The deep bond between a boy and his grandfather may be the only thing that can save the old man's life when he suffers a heart attack. But first the boy must overcome his feelings of helplessness and guilt.
With the imaginative assistance of Dooley, the nephew of a local nurse who knows a mysterious ritual called "soul switching," the narrator discovers, in a reluctant flight to the farthest edges of faith, the miraculous and healing power of love.
In the best literary tradition of Truman Capote and Carson McCullers, award-winning novelist Bruce Brooks tells this spellbinding tale with a compassionate understanding of the capacity of children to transcend pain with amazing grace.
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Bruce Brooks was born in Virginia and began writing fiction at age ten. He graduated from the University of North Carolina at Chapel Hill in 1972 and from the University Of Iowa Writer's Workshop in 1980. He has worked as a newspaper reporter, a magazine writer, newsletter editor, movie critic, teacher and lecturer.
Bruce Brooks has twice received the Newbery Honor, first in 1985 for Moves Make the Man, and again in 1992 for What Hearts. He is also the author of Everywhere, Midnight Hour Encores, Asylum for Nightface, Vanishing, and Throwing Smoke. He lives in Brooklyn, NY.From Publishers Weekly:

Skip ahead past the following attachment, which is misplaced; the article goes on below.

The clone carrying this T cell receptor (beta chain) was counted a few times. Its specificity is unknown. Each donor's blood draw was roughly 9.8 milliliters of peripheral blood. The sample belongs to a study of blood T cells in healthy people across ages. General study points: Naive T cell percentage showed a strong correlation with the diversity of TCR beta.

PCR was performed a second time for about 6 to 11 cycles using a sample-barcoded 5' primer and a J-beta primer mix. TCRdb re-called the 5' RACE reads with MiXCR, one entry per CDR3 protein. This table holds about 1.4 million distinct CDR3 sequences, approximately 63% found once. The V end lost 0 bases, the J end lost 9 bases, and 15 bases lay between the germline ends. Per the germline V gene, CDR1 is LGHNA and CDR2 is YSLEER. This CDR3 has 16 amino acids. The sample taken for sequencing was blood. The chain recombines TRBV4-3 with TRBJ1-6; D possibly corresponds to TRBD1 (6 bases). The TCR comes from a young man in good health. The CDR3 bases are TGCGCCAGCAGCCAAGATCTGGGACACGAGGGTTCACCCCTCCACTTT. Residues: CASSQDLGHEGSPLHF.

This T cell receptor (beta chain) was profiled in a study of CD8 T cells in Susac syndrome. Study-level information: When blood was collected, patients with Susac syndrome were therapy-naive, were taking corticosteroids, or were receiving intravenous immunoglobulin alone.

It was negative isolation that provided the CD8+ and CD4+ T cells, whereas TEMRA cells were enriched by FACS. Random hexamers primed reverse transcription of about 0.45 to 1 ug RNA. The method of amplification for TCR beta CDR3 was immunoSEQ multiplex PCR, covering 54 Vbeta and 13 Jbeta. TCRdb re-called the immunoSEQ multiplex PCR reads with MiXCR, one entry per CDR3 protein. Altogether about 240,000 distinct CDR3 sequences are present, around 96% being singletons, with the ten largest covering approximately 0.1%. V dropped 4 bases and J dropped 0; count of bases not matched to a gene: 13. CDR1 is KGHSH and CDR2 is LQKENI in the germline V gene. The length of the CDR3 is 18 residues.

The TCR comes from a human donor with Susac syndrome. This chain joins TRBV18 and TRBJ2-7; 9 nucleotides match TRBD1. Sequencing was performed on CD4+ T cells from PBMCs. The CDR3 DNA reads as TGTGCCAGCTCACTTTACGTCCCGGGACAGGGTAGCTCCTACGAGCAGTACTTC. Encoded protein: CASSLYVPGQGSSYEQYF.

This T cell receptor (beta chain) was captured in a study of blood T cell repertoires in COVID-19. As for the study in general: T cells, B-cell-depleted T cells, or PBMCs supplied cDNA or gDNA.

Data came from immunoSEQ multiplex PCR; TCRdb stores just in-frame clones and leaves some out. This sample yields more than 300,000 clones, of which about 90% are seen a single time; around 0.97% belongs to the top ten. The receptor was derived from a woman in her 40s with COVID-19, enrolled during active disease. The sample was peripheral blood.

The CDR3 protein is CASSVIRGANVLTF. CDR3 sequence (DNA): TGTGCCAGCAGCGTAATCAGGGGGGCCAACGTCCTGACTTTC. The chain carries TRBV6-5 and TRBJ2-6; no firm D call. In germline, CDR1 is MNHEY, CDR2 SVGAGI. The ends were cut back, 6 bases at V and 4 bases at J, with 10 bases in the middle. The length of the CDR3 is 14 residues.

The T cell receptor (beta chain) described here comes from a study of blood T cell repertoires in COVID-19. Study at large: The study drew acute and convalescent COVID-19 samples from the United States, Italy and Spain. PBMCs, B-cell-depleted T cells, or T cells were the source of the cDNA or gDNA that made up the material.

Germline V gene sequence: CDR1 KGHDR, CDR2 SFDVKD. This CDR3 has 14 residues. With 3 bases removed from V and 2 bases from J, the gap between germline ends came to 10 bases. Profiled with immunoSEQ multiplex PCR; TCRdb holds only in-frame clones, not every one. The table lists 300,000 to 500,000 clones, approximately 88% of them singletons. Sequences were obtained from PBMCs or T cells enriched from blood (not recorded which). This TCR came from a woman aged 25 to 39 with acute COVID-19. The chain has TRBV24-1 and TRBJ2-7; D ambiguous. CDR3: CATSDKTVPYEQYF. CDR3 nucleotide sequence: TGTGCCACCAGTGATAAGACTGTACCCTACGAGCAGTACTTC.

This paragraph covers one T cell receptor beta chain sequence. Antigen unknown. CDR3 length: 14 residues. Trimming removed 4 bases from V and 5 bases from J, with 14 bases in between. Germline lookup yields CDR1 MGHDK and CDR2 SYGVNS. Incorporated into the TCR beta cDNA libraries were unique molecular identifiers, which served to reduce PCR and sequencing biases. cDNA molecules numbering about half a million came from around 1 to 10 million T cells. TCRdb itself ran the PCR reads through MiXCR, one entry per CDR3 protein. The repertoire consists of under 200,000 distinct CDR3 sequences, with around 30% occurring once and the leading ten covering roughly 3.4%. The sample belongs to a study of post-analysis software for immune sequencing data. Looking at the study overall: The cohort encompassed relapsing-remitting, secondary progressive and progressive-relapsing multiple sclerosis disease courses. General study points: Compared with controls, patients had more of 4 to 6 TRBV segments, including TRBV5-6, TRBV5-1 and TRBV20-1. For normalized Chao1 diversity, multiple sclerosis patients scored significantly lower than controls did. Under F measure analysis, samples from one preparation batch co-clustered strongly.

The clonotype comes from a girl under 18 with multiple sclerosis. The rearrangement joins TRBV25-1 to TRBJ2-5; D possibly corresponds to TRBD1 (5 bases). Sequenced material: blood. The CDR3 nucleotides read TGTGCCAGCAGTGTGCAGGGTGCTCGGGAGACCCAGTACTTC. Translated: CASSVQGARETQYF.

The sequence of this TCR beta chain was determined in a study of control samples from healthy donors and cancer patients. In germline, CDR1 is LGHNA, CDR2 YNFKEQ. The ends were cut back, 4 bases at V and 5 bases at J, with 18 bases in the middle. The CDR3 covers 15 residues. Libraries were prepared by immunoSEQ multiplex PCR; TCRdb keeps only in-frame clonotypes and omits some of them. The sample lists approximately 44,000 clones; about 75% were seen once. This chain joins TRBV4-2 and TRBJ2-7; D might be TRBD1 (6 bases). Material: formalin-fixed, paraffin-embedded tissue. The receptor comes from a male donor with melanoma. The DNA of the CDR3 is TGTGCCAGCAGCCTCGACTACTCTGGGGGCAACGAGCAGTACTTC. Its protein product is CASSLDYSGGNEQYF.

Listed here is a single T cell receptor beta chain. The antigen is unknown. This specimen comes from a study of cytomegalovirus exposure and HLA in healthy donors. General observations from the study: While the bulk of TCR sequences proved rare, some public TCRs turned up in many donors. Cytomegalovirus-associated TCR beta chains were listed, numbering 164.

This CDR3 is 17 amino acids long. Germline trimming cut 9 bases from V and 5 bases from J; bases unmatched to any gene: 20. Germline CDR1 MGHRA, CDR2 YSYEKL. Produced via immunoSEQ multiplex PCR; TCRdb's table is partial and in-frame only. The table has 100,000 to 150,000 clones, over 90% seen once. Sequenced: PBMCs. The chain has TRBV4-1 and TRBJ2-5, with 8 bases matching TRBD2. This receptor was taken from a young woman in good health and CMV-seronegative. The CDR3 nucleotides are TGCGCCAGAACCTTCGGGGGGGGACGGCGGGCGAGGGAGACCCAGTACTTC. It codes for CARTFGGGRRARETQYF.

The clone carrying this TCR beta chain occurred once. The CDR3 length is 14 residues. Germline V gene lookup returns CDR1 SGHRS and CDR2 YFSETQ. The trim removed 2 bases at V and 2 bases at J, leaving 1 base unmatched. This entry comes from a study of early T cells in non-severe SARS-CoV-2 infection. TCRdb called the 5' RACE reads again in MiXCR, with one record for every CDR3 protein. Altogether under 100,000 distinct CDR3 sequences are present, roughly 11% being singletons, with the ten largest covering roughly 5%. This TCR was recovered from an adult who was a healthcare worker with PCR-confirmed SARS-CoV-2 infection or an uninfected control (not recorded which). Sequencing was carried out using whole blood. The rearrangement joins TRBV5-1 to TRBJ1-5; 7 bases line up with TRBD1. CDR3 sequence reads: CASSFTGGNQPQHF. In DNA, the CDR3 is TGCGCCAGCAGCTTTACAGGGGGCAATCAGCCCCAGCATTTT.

The heart attack and near-death of the narrator's grandfather are the focus of Brooks's new novel, a lyrical, mystical excursion into the realm of the spirit and a testament to the power of hope and love. The events of the novel are not in themselves momentous. Spanning a single day, the plot concerns the efforts of another boy, Dooley, to effect a "spirit switch" that will save the old man by sacrificing a turtle in his stead. Although Dooley loses his nerve at the crucial moment, the narrator learns this only belatedly, by which point the kindly subterfuge has indeed worked a sort of magic. Brooks's ( The Moves Make the Man ; No Kidding ) achievement lies in the degree to which readers, along with the narrator, will suspend disbelief and begin to trust in Dooley's mysterious and clearly improvised ministrations. His active insistence that the grandfather can and will be saved proves totally compelling. And the precise prose throughout paints a memorable portrait of a sensitive, reflective child, while highlighting the large and small moments from which the closest human ties are forged. Ages 9-up.
Copyright 1990 Reed Business Information, Inc.
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Book Description HarperCollins, 1990. Library Binding. Book Condition: New. Bookseller Inventory # P110060207299
Book Description HarperCollins, 1990. Library Binding. Book Condition: New. Bookseller Inventory # DADAX0060207299